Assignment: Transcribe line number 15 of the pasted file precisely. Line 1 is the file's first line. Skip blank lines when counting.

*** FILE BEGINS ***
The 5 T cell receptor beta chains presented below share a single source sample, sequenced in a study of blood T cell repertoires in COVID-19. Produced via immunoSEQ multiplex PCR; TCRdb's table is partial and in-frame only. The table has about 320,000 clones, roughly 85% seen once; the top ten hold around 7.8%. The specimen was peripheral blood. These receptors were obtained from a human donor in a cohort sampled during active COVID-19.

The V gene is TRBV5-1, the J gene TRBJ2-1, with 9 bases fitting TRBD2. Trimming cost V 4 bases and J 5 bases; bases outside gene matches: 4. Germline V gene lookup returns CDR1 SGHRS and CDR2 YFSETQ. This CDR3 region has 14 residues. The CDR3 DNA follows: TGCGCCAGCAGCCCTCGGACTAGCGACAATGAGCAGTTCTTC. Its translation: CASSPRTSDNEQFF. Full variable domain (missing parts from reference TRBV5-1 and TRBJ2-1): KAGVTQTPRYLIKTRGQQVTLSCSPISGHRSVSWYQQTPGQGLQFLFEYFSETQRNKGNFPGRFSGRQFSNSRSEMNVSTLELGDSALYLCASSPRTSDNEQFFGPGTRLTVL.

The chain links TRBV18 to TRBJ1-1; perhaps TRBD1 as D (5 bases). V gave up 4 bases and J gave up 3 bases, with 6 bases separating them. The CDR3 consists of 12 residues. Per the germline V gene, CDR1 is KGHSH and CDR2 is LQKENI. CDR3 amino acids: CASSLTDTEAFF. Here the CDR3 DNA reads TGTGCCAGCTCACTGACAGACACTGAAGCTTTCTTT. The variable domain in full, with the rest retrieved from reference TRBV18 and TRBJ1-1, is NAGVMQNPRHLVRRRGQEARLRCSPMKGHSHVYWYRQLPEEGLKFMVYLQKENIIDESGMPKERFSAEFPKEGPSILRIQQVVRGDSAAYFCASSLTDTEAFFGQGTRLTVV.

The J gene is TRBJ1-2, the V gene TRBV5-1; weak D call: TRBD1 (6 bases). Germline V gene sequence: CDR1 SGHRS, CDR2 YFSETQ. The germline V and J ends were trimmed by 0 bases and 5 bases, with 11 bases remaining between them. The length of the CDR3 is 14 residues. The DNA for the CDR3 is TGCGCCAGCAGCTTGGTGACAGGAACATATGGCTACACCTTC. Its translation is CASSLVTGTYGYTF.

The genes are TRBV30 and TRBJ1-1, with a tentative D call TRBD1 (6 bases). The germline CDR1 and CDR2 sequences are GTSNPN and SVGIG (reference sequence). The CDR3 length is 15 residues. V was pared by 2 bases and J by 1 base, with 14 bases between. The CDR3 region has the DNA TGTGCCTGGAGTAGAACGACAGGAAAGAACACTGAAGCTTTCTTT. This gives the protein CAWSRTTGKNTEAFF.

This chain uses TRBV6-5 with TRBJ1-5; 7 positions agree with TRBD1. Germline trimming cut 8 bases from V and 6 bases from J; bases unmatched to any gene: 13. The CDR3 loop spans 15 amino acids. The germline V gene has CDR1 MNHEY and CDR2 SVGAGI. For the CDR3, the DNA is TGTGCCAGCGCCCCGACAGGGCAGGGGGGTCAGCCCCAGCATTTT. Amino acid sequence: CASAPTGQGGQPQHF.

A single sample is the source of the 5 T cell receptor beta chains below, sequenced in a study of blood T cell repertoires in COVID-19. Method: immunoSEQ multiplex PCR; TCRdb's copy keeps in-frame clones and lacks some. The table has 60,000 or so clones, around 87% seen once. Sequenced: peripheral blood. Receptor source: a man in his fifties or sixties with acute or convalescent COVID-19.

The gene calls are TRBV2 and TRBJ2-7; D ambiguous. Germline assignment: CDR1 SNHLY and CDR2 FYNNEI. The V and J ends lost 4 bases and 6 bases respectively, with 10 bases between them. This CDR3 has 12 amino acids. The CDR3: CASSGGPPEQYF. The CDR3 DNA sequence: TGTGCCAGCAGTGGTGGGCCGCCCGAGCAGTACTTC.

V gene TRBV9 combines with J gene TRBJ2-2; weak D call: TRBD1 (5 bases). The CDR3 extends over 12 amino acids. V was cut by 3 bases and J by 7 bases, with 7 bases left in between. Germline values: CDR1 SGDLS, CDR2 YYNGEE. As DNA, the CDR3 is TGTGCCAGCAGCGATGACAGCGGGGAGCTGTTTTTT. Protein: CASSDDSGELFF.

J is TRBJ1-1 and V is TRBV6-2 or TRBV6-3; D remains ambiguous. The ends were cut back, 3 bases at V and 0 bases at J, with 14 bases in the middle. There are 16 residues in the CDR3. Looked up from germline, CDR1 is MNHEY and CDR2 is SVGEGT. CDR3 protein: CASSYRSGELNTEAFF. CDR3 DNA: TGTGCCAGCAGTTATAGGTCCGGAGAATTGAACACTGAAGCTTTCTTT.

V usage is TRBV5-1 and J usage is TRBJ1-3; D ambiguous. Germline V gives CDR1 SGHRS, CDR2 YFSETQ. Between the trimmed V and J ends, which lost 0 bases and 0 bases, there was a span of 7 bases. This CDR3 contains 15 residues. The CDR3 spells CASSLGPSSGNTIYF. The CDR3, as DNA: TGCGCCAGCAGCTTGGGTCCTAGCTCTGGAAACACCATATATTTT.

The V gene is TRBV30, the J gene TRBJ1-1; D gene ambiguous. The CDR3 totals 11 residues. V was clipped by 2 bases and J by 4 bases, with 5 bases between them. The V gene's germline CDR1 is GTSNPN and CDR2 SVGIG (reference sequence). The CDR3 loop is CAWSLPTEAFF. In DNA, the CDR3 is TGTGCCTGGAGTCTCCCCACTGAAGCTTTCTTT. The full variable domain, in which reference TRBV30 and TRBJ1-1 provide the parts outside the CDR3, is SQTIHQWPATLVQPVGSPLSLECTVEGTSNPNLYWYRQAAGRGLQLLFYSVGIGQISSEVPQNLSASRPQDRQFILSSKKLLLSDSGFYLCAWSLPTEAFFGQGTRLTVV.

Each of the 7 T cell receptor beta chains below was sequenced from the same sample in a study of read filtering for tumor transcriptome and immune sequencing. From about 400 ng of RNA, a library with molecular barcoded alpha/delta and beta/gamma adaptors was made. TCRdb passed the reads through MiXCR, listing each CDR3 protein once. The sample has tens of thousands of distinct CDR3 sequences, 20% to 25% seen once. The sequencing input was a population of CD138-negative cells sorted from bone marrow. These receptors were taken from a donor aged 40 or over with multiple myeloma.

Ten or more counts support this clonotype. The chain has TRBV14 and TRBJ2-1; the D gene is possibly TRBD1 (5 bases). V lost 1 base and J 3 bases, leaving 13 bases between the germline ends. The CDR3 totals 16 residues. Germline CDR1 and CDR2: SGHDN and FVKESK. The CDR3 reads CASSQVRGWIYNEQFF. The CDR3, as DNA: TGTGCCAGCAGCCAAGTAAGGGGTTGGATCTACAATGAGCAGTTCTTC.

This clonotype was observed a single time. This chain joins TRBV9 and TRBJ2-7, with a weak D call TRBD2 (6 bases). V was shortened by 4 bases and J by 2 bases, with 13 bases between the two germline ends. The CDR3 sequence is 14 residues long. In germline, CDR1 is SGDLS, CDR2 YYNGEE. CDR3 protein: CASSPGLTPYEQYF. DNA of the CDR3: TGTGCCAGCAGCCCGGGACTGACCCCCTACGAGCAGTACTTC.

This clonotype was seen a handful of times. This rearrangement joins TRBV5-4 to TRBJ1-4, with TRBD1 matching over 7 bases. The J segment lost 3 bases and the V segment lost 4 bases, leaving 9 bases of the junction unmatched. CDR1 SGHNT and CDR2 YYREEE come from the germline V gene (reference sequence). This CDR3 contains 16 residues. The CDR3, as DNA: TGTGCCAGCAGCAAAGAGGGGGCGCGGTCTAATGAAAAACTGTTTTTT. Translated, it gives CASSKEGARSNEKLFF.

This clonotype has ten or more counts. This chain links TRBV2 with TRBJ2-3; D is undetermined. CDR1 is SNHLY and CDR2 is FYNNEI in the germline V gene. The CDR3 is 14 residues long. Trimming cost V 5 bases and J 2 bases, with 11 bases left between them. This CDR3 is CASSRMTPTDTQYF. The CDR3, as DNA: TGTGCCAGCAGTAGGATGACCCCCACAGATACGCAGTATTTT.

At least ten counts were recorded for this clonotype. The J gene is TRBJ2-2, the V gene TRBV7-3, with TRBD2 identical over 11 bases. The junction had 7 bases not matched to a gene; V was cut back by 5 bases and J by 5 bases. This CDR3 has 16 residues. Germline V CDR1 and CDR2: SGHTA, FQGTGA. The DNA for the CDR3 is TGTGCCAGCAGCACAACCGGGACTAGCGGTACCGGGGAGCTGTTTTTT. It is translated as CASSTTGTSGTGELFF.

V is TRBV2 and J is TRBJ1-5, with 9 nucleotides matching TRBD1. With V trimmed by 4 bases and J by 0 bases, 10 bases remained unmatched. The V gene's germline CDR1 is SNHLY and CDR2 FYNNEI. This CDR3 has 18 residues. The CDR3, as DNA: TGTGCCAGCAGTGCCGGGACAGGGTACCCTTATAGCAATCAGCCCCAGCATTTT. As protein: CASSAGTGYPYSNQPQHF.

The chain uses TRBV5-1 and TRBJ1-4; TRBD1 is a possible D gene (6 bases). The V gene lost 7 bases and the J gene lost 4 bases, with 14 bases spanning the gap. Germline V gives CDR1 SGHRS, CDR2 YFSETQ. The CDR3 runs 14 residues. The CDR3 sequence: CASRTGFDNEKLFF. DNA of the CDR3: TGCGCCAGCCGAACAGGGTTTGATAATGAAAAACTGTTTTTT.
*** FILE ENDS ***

This clonotype was observed a single time. This chain joins TRBV9 and TRBJ2-7, with a weak D call TRBD2 (6 bases). V was shortened by 4 bases and J by 2 bases, with 13 bases between the two germline ends. The CDR3 sequence is 14 residues long. In germline, CDR1 is SGDLS, CDR2 YYNGEE. CDR3 protein: CASSPGLTPYEQYF. DNA of the CDR3: TGTGCCAGCAGCCCGGGACTGACCCCCTACGAGCAGTACTTC.